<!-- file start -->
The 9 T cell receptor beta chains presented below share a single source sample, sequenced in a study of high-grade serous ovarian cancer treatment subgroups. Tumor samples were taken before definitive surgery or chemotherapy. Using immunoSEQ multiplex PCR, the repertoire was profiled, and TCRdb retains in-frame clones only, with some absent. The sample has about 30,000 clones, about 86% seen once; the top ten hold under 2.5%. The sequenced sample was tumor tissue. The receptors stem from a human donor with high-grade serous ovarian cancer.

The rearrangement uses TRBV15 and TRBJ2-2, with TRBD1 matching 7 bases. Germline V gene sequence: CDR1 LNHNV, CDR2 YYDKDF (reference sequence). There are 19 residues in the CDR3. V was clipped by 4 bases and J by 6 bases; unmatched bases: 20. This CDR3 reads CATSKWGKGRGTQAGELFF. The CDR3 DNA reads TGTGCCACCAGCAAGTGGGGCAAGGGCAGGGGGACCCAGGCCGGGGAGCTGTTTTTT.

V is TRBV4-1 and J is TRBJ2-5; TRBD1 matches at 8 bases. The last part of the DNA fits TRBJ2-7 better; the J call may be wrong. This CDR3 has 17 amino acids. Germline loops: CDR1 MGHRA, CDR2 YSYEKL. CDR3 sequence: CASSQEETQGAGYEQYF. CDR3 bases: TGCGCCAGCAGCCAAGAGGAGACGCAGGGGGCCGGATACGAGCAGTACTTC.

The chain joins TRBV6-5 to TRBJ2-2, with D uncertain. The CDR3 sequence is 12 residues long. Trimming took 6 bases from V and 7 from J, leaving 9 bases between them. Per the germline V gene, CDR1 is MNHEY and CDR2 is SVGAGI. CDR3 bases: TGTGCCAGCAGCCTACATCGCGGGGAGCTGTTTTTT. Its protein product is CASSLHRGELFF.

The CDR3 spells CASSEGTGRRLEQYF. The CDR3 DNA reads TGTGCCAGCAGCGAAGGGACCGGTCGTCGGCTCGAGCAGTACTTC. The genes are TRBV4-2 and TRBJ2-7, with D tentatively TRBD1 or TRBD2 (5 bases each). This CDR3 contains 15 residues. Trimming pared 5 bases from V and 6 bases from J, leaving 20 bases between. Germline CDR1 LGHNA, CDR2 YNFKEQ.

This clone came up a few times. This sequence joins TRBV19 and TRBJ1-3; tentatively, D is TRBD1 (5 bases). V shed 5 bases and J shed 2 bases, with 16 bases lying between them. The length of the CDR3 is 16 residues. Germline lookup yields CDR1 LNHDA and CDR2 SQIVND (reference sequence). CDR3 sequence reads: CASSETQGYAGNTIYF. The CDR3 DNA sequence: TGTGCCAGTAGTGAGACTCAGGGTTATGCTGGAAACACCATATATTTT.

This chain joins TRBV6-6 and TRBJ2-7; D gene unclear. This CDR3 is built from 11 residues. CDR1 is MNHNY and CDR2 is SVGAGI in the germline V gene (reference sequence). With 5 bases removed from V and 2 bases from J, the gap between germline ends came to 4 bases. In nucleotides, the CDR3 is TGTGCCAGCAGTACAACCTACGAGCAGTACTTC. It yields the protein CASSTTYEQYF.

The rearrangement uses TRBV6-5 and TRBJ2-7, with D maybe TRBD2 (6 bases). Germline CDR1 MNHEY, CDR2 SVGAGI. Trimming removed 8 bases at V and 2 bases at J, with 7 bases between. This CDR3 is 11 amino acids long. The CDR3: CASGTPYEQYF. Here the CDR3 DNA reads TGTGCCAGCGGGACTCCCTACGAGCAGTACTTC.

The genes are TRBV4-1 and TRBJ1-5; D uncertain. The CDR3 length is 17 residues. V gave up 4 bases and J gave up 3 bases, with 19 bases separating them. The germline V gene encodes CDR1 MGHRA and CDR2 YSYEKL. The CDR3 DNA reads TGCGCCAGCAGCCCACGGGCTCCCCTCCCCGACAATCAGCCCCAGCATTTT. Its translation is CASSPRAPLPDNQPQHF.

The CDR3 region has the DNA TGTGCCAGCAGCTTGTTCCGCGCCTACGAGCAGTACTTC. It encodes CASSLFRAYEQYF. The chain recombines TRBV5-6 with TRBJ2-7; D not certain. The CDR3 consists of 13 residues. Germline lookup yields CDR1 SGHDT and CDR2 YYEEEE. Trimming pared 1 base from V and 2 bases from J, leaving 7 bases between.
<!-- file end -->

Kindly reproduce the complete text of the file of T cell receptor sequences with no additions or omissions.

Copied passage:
The 9 T cell receptor beta chains presented below share a single source sample, sequenced in a study of high-grade serous ovarian cancer treatment subgroups. Tumor samples were taken before definitive surgery or chemotherapy. Using immunoSEQ multiplex PCR, the repertoire was profiled, and TCRdb retains in-frame clones only, with some absent. The sample has about 30,000 clones, about 86% seen once; the top ten hold under 2.5%. The sequenced sample was tumor tissue. The receptors stem from a human donor with high-grade serous ovarian cancer.

The rearrangement uses TRBV15 and TRBJ2-2, with TRBD1 matching 7 bases. Germline V gene sequence: CDR1 LNHNV, CDR2 YYDKDF (reference sequence). There are 19 residues in the CDR3. V was clipped by 4 bases and J by 6 bases; unmatched bases: 20. This CDR3 reads CATSKWGKGRGTQAGELFF. The CDR3 DNA reads TGTGCCACCAGCAAGTGGGGCAAGGGCAGGGGGACCCAGGCCGGGGAGCTGTTTTTT.

V is TRBV4-1 and J is TRBJ2-5; TRBD1 matches at 8 bases. The last part of the DNA fits TRBJ2-7 better; the J call may be wrong. This CDR3 has 17 amino acids. Germline loops: CDR1 MGHRA, CDR2 YSYEKL. CDR3 sequence: CASSQEETQGAGYEQYF. CDR3 bases: TGCGCCAGCAGCCAAGAGGAGACGCAGGGGGCCGGATACGAGCAGTACTTC.

The chain joins TRBV6-5 to TRBJ2-2, with D uncertain. The CDR3 sequence is 12 residues long. Trimming took 6 bases from V and 7 from J, leaving 9 bases between them. Per the germline V gene, CDR1 is MNHEY and CDR2 is SVGAGI. CDR3 bases: TGTGCCAGCAGCCTACATCGCGGGGAGCTGTTTTTT. Its protein product is CASSLHRGELFF.

The CDR3 spells CASSEGTGRRLEQYF. The CDR3 DNA reads TGTGCCAGCAGCGAAGGGACCGGTCGTCGGCTCGAGCAGTACTTC. The genes are TRBV4-2 and TRBJ2-7, with D tentatively TRBD1 or TRBD2 (5 bases each). This CDR3 contains 15 residues. Trimming pared 5 bases from V and 6 bases from J, leaving 20 bases between. Germline CDR1 LGHNA, CDR2 YNFKEQ.

This clone came up a few times. This sequence joins TRBV19 and TRBJ1-3; tentatively, D is TRBD1 (5 bases). V shed 5 bases and J shed 2 bases, with 16 bases lying between them. The length of the CDR3 is 16 residues. Germline lookup yields CDR1 LNHDA and CDR2 SQIVND (reference sequence). CDR3 sequence reads: CASSETQGYAGNTIYF. The CDR3 DNA sequence: TGTGCCAGTAGTGAGACTCAGGGTTATGCTGGAAACACCATATATTTT.

This chain joins TRBV6-6 and TRBJ2-7; D gene unclear. This CDR3 is built from 11 residues. CDR1 is MNHNY and CDR2 is SVGAGI in the germline V gene (reference sequence). With 5 bases removed from V and 2 bases from J, the gap between germline ends came to 4 bases. In nucleotides, the CDR3 is TGTGCCAGCAGTACAACCTACGAGCAGTACTTC. It yields the protein CASSTTYEQYF.

The rearrangement uses TRBV6-5 and TRBJ2-7, with D maybe TRBD2 (6 bases). Germline CDR1 MNHEY, CDR2 SVGAGI. Trimming removed 8 bases at V and 2 bases at J, with 7 bases between. This CDR3 is 11 amino acids long. The CDR3: CASGTPYEQYF. Here the CDR3 DNA reads TGTGCCAGCGGGACTCCCTACGAGCAGTACTTC.

The genes are TRBV4-1 and TRBJ1-5; D uncertain. The CDR3 length is 17 residues. V gave up 4 bases and J gave up 3 bases, with 19 bases separating them. The germline V gene encodes CDR1 MGHRA and CDR2 YSYEKL. The CDR3 DNA reads TGCGCCAGCAGCCCACGGGCTCCCCTCCCCGACAATCAGCCCCAGCATTTT. Its translation is CASSPRAPLPDNQPQHF.

The CDR3 region has the DNA TGTGCCAGCAGCTTGTTCCGCGCCTACGAGCAGTACTTC. It encodes CASSLFRAYEQYF. The chain recombines TRBV5-6 with TRBJ2-7; D not certain. The CDR3 consists of 13 residues. Germline lookup yields CDR1 SGHDT and CDR2 YYEEEE. Trimming pared 1 base from V and 2 bases from J, leaving 7 bases between.